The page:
Last week, my “timeout for art” topic was “bare minimum.” Appropriate, because that’s about all I’ve been able to do lately.
This is a busy time for me, even in years that I’m not preparing for an art show. The garden needs to be cleaned up: vines pulled, tomato cages stored; raspberries cut back. Leaves settle in to all the flower beds, around the shrubs, and against the house. I don’t battle them as vigorously as I probably should, but I make an effort, until the snow comes. Inside, this is the time for weatherizing against the cold. For two weeks in a row, I picked up extra days at work. Good for my budget, but a strain to my schedule.
This year, my focus was on the October art show: art-making, matting and framing, documenting, pricing, packaging, shipping, travelling, setting-up, attending the opening reception, follow-up tasks, and then finally arranging to have it taken down, boxed, and stored. Though I received a bunch of support and much-needed assistance, and it was a successful show and a good experience, it was still exhausting!
So, I gave myself time to recover. Time to mull over the adventure of it all, the mountain of things that had to be ticked off my list to pull it together, and the fact that I managed to do it. Time to settle back in at home, taking time with the dogs and with all the necessary fall activities. Time to get back to a regular schedule. I’m not always good at functioning “full-throttle,” but when it comes to “recovery-time,” I’m a master at it. But, it’s been a month. I’m getting anxious to get back into the studio. So, this week my focus was on making room for doing just that.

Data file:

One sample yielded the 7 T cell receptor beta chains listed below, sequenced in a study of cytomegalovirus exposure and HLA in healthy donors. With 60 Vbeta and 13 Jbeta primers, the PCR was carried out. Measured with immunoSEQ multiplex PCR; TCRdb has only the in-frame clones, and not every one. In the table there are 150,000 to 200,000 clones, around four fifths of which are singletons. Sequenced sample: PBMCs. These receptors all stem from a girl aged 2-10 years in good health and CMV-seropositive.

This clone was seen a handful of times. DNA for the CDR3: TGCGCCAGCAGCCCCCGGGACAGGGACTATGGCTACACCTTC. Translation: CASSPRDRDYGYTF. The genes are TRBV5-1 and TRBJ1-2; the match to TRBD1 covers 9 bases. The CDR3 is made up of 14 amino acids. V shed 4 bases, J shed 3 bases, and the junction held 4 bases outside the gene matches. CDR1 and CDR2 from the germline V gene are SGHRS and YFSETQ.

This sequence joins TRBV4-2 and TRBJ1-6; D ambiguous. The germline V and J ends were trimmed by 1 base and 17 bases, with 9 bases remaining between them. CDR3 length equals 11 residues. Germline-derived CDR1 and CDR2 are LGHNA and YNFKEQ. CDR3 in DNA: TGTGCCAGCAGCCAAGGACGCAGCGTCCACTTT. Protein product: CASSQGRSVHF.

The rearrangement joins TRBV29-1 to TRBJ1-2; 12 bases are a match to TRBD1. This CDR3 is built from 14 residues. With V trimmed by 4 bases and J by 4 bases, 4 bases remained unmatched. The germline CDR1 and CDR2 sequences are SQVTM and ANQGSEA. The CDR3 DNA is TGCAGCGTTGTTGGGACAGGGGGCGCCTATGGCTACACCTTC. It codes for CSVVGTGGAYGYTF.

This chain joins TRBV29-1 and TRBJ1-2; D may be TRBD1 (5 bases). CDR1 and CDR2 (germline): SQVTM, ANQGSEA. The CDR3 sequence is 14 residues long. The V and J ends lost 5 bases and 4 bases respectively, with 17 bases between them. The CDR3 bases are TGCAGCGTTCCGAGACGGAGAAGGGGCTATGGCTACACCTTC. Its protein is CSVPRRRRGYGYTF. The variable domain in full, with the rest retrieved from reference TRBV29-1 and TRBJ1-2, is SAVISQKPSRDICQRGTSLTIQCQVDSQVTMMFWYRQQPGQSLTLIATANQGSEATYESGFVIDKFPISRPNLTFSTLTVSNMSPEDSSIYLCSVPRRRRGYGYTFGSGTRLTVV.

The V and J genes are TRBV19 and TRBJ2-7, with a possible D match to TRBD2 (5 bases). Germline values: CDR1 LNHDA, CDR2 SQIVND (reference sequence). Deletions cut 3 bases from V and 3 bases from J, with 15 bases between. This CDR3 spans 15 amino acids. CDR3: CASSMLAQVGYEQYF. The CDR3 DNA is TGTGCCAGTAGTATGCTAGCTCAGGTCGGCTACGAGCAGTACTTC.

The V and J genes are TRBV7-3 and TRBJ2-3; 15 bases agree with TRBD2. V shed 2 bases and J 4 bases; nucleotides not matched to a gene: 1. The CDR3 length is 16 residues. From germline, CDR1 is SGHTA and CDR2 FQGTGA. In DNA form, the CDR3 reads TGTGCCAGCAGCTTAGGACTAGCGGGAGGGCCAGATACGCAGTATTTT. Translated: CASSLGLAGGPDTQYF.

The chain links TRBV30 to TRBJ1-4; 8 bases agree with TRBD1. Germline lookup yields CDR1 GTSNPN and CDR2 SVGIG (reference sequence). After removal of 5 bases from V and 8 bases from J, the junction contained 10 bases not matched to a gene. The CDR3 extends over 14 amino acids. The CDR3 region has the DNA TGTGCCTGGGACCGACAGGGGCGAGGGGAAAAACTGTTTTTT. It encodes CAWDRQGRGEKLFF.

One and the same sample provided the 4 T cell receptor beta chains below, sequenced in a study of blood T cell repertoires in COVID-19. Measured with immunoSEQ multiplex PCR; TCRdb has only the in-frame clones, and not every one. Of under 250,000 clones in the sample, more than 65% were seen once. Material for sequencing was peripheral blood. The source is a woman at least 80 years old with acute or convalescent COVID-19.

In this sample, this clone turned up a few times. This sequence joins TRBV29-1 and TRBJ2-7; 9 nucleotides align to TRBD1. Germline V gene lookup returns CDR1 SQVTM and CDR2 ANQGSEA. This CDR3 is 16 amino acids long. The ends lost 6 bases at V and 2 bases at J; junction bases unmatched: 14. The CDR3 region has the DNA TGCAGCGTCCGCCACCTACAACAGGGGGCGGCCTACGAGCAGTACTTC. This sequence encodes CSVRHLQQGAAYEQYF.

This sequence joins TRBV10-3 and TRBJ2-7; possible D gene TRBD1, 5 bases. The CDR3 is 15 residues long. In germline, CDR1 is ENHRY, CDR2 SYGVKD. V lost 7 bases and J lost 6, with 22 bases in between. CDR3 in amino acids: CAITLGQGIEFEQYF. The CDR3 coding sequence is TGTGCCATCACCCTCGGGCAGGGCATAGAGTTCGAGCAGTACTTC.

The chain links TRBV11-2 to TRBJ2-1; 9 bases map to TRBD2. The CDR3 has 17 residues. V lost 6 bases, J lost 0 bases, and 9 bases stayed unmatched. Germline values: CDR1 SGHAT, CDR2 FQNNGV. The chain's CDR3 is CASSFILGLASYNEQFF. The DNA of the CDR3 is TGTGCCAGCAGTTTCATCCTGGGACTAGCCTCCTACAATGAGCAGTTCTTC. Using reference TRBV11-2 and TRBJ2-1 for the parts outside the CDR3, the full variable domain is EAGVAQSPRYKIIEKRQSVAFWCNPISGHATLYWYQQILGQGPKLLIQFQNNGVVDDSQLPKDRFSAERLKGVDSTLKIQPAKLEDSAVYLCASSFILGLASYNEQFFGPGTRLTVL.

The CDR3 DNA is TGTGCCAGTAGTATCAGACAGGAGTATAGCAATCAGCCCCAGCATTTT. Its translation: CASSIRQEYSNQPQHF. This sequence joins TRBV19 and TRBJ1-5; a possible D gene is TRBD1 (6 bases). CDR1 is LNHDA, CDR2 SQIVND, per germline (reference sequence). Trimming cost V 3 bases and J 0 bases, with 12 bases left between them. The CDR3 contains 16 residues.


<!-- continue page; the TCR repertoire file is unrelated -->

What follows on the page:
The small upstairs room that has been my meditation/exercise space, and was given over to matting and framing activities over the last few months, had been then converted to a bedroom for my grandson. He moved in for about ten days, to take care of my dogs while I was away. He and I pulled the metal bed frame out of the side attic, and set it up. In order for the bed to fit in the small room, I had to move my Pilates chair, a small table, and a side chair into the studio.
We dragged the metal box springs, that I’d gotten free at a yard sale, up the stairs, around a tight corner, up and over and onto the frame…where it fell through, to the floor. Though we tried it several times, all accompanied by lots of groans and cussing, it was clearly not going to work. Unwilling to re-visit the struggle of getting it up the stairs and around the corner, only in reverse, we just left it on the floor. We pulled out the wooden support that served the same purpose, though without the bounce and comfort of springs, then dragged the mattress out and put it on top. Sheets on, and we were done.
And, though I knew it needed to be dealt with, I’ve been pretty much ignoring it for the last month. During which time I’ve added to the already impossible crowded studio with several packing boxes. It seems, in getting things ready for the show, I ordered frames, in the 16 x 20 size, three times, thinking that the problem was that I had forgotten to order them, when in fact they were on backorder. Which I would have known, if I had read the company’s letters, rather than being so quick to believe my memory was failing! So, the studio has been packed, clumsily, to the rafters, impossible to even get through the door.
To remedy that, the bed had to come down, so that the side chair, small table and Pilates chair could be returned to their places, so that I could start to make sense of the rest. Getting that bed in to or out of that narrow side attic is a monumental job, that I should not have tackled alone. I managed it, but then spent the last two days in bed, with my back out. I had to miss work yesterday. Today, I’m better. And, feeling better, I can appreciate the progress I’ve made. Eventually, I’m confident I will once again have room for making art!
Who knew that making art could be so exhausting! Glad you are getting back to normal.
Thank you, Dawn!
I am glad you accomplished so much, AND that your back is healing!
Thank you, Kathy!